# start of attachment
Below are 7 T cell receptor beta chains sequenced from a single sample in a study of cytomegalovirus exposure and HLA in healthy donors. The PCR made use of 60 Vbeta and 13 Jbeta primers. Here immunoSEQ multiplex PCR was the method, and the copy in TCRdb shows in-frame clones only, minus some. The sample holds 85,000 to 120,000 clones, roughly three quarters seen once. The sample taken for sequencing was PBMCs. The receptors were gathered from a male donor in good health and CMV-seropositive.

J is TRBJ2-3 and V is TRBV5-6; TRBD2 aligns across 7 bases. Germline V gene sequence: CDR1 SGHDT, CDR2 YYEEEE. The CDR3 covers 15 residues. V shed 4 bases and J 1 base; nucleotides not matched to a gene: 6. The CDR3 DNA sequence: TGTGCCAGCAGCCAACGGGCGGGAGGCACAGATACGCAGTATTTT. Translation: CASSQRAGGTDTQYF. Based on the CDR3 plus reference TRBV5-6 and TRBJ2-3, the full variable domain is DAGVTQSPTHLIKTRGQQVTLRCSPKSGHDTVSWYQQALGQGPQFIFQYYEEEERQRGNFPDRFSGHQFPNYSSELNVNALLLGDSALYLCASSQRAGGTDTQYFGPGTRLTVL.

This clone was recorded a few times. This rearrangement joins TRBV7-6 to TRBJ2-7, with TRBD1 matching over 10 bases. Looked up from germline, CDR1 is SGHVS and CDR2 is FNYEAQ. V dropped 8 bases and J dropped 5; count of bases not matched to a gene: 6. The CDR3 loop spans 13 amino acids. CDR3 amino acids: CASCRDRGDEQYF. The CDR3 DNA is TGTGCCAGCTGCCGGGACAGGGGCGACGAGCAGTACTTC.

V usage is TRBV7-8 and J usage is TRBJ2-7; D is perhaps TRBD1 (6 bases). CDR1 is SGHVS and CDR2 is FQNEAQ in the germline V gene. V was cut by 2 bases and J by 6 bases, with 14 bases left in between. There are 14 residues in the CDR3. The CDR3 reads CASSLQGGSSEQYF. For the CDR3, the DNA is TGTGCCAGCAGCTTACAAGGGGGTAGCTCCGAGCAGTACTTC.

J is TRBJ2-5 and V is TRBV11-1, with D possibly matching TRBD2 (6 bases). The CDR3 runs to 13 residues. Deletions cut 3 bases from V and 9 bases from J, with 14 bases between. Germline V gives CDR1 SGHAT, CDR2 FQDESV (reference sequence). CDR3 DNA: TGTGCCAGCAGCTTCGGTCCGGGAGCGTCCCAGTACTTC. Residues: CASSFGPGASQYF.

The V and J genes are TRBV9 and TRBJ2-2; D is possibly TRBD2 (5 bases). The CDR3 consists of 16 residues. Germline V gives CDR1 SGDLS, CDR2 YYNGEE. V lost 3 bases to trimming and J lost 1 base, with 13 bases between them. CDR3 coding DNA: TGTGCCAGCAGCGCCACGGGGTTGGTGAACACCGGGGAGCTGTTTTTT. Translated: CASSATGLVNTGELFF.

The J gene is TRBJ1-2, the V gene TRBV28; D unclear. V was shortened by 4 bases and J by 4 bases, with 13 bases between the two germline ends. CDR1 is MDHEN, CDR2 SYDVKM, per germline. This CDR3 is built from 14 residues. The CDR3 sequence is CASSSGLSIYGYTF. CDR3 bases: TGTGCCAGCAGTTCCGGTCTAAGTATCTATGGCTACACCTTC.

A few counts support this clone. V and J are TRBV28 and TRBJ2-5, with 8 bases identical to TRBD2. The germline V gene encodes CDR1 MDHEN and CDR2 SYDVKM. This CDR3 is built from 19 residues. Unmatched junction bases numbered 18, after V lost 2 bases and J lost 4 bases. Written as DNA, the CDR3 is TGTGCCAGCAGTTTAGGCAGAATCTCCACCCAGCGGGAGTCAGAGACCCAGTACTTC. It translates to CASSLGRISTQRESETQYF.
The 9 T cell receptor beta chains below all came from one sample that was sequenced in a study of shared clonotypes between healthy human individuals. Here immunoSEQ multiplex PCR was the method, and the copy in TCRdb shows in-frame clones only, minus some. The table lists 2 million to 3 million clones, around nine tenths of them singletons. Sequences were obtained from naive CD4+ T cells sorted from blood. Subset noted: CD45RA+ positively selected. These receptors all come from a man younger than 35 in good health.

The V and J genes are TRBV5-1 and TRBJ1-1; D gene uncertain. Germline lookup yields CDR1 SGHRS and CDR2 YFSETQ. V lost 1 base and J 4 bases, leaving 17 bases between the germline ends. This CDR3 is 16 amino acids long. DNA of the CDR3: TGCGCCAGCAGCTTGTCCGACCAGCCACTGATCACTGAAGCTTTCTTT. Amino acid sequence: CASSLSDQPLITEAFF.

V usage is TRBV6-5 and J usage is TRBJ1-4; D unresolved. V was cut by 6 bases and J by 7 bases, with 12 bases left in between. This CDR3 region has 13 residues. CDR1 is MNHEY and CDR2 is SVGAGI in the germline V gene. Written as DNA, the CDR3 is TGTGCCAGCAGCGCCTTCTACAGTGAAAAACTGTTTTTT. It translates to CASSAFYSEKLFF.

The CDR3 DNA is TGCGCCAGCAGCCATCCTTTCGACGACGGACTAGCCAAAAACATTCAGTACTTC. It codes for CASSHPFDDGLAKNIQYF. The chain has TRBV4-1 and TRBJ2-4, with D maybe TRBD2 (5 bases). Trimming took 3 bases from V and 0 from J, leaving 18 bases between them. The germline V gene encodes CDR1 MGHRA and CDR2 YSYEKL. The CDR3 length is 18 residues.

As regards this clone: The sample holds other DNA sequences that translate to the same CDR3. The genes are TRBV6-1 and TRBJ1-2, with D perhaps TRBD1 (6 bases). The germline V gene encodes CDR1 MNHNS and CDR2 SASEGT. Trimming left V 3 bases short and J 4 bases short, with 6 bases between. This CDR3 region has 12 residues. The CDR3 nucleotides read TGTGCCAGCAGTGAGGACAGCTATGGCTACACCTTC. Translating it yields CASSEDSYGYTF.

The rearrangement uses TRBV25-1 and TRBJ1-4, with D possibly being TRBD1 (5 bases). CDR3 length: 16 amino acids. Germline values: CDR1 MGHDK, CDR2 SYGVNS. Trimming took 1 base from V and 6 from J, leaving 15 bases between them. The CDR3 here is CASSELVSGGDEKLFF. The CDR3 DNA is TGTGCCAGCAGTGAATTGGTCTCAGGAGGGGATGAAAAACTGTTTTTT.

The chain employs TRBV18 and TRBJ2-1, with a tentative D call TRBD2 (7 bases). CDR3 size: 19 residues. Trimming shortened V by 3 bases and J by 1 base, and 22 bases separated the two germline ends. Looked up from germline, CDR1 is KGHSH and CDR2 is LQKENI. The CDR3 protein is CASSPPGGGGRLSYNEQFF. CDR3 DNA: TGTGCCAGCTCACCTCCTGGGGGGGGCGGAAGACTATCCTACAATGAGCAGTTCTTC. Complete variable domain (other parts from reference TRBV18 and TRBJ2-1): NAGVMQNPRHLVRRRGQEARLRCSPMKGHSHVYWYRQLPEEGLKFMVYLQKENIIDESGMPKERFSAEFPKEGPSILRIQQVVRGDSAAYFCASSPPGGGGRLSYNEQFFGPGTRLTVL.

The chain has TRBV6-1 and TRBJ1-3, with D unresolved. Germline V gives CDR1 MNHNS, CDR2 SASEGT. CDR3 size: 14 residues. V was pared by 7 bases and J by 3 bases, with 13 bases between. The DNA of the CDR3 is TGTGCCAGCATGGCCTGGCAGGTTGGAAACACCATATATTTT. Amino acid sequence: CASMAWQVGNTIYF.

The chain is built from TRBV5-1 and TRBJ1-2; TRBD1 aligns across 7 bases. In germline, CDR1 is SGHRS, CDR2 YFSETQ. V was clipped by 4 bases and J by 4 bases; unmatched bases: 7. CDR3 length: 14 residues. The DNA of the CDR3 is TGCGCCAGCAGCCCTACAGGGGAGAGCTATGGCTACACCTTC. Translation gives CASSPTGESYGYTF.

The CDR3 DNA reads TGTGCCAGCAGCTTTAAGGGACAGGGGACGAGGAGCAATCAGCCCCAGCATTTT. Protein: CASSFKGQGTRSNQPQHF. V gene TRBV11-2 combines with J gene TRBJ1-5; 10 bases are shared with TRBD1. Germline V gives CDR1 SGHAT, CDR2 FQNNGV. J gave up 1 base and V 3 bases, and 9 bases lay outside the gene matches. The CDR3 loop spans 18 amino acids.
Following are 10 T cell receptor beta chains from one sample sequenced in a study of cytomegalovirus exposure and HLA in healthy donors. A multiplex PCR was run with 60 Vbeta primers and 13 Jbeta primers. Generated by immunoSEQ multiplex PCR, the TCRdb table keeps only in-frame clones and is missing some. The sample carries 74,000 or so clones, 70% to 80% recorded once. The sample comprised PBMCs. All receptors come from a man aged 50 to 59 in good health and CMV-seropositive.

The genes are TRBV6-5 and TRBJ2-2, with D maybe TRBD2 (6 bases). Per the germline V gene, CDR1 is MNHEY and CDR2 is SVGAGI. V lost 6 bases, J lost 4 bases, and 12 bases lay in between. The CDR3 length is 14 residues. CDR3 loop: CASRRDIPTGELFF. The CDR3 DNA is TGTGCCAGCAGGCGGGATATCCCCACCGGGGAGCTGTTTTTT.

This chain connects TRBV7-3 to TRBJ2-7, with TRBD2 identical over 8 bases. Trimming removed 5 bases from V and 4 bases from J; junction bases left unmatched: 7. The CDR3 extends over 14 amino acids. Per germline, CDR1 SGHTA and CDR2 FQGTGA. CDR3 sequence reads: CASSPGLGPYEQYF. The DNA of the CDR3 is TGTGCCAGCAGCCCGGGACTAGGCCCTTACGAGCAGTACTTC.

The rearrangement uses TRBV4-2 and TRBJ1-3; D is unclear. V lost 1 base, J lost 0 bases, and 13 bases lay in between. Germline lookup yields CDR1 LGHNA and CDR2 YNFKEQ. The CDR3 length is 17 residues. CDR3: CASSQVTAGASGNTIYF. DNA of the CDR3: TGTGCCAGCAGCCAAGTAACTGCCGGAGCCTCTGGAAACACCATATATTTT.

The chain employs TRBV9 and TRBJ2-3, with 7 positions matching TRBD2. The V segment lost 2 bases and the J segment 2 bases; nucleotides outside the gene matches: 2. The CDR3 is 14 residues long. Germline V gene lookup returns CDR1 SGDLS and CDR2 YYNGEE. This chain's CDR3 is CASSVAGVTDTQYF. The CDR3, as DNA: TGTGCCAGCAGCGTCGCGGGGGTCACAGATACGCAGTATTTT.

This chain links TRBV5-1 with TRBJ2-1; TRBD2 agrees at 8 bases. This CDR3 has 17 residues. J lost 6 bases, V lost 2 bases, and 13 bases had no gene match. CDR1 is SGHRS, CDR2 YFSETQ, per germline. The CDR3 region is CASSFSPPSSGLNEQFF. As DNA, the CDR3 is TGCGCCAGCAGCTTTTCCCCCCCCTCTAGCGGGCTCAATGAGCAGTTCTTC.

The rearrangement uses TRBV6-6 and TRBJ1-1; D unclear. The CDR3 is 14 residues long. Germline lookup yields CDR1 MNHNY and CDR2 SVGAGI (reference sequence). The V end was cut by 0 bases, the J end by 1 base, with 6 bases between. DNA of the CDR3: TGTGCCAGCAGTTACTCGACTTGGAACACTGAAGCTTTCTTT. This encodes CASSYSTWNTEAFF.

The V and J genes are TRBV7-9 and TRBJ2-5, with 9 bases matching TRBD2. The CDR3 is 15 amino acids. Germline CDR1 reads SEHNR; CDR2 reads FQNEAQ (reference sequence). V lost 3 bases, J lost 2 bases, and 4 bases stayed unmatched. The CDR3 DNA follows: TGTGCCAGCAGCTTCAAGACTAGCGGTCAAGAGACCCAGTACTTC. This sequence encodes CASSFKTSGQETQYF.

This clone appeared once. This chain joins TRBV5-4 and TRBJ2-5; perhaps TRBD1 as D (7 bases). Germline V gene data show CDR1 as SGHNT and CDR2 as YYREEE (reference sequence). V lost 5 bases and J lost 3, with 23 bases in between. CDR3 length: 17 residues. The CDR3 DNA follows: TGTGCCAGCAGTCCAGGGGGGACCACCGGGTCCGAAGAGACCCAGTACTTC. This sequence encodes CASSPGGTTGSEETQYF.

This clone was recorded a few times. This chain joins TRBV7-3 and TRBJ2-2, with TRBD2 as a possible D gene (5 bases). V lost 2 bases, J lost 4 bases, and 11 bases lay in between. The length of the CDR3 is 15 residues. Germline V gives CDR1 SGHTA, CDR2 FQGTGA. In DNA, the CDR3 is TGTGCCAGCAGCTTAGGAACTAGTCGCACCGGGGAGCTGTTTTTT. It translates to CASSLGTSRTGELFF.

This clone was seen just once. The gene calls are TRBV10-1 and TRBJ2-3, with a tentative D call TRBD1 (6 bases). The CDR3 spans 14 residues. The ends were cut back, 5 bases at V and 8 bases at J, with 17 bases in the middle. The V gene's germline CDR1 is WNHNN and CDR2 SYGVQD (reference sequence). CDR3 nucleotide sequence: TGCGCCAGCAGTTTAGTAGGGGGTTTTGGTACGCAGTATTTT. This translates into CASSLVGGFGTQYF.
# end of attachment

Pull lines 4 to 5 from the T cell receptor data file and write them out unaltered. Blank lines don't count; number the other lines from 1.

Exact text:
V usage is TRBV7-8 and J usage is TRBJ2-7; D is perhaps TRBD1 (6 bases). CDR1 is SGHVS and CDR2 is FQNEAQ in the germline V gene. V was cut by 2 bases and J by 6 bases, with 14 bases left in between. There are 14 residues in the CDR3. The CDR3 reads CASSLQGGSSEQYF. For the CDR3, the DNA is TGTGCCAGCAGCTTACAAGGGGGTAGCTCCGAGCAGTACTTC.

J is TRBJ2-5 and V is TRBV11-1, with D possibly matching TRBD2 (6 bases). The CDR3 runs to 13 residues. Deletions cut 3 bases from V and 9 bases from J, with 14 bases between. Germline V gives CDR1 SGHAT, CDR2 FQDESV (reference sequence). CDR3 DNA: TGTGCCAGCAGCTTCGGTCCGGGAGCGTCCCAGTACTTC. Residues: CASSFGPGASQYF.